Lahti Symphony, Sibelius Festival 2019. Photo by Maarit Kytöharju

ICE is an apt example of how music can be employed as a tool for steering change, particularly when it comes to addressing the impact of our warming world. And cities, like Lahti, are at the forefront of this: consuming less resources; making urban areas more sustainable; consciously encouraging sustainable urban planning like transportation; and actively sourcing renewable energy are a few instances. Leading the way and setting an example for all, Lathi has been coal-free since 2016 and will be a zero-waste, carbon-neutral city by 2025. It’s also proud to state that 99% of its household waste is received and recycled, and has plans to protect 8% of its nature and resources by 2030.

If urgent action isn’t taken now, then disastrous effects will be brought to the surface, quite literally, by the end of the century. No city will be unaffected by the climate crisis. “Together with Lathi,” says Cecilia, “I wanted to draw attention to the alarming state of these coastal cities by highlighting them and bringing together the people who live in these areas, and share the concern about the future. On the one hand, we are asking the questions about what unique things will be lost if we lose these areas, and on the other hand, we wanted to focus the piece’s message of hope and prompt action on the endangered areas.”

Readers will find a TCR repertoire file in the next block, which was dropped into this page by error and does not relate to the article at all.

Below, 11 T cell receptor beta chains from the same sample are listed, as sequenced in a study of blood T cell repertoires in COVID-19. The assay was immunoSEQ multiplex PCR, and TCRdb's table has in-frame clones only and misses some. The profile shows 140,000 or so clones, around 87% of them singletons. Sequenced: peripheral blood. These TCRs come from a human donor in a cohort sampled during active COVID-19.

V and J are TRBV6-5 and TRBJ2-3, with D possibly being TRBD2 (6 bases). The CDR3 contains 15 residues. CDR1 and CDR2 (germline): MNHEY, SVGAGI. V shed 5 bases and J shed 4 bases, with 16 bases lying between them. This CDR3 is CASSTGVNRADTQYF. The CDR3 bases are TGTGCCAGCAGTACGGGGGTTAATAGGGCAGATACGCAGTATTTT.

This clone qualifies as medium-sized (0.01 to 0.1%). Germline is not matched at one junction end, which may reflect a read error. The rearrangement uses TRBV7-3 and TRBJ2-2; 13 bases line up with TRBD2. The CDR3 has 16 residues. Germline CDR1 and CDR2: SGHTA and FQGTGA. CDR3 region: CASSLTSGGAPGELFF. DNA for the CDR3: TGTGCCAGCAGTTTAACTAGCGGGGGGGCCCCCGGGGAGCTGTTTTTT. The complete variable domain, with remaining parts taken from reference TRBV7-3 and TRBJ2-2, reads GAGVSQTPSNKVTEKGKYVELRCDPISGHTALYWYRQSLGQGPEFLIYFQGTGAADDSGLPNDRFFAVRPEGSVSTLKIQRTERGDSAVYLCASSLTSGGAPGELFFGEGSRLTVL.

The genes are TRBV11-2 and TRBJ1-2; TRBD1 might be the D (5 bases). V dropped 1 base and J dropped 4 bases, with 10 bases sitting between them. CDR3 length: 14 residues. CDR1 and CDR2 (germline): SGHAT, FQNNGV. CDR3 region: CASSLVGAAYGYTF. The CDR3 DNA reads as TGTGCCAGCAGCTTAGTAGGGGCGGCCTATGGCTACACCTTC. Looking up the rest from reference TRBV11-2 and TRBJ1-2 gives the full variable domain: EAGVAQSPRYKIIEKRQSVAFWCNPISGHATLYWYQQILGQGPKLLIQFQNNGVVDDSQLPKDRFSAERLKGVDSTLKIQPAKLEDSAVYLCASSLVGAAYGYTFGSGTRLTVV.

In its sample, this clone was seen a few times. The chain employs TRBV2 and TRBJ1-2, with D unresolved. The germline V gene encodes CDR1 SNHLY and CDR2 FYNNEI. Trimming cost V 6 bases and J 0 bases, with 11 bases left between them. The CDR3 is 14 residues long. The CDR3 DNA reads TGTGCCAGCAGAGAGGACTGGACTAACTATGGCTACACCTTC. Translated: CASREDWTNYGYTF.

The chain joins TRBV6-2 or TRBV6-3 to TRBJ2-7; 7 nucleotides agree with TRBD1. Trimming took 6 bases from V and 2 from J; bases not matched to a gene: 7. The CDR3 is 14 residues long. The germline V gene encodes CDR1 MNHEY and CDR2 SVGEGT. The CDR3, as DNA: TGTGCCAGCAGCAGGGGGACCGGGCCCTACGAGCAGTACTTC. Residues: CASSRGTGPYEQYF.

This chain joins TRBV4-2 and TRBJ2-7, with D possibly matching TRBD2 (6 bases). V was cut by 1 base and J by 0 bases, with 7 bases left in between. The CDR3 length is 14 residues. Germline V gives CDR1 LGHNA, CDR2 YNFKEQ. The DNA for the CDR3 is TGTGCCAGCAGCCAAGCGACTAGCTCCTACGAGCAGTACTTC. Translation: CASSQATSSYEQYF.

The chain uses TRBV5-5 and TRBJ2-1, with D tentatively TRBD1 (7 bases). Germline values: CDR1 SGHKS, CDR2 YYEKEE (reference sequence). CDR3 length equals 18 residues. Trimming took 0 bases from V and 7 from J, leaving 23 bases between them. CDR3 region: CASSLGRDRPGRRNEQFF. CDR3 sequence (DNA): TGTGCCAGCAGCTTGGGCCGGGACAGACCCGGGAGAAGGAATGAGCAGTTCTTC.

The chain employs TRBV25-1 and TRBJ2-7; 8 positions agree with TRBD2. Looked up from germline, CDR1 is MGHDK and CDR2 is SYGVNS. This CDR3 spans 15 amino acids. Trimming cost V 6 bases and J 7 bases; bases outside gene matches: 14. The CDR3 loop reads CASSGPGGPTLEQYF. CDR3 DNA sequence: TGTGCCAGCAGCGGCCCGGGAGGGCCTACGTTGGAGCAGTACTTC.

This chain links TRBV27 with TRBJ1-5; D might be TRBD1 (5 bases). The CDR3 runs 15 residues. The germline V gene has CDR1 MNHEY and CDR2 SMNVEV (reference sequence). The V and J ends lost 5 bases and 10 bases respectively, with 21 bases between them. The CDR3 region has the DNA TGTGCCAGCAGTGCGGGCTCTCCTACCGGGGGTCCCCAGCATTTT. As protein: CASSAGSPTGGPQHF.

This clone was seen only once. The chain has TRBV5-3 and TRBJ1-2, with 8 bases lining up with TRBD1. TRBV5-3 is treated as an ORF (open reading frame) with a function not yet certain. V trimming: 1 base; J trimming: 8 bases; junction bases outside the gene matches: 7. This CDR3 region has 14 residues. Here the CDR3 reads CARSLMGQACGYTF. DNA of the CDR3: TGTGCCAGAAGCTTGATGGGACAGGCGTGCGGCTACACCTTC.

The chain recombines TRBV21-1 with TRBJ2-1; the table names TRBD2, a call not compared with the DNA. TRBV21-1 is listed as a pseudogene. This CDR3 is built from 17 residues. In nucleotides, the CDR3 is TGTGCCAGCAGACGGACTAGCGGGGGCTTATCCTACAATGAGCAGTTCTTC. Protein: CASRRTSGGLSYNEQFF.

Photo by Marthe Veian

The cities declared under this powerful merging of music and activism have been chosen based on reports and findings by the Urban Climate Change Research Network, The World Economic Forum, OECD and Climate Central. Along with London, these other locations include Copenhagen, Dakar, Istanbul, New York, Buenos Aires, Shenzhen, Venice, Melbourne, Tokyo, Faro, Liverpool, Amsterdam and many more. According the project’s research, rising sea levels are set to threaten several coastal cities by 2050 and 2100. “I hope we can raise awareness of the acute situation of the glaciers and get people to act on the behalf of nature,” she says of her impactful messaging. So what does Cecilia hope for the future? “Nonviolent protests are twice as likely to succeed as armed conflicts – and from those engaging, at least 3.5% of the population have never failed to bring about change. My hope is that we can be part of those who bring about the changes needed for stopping climate change.”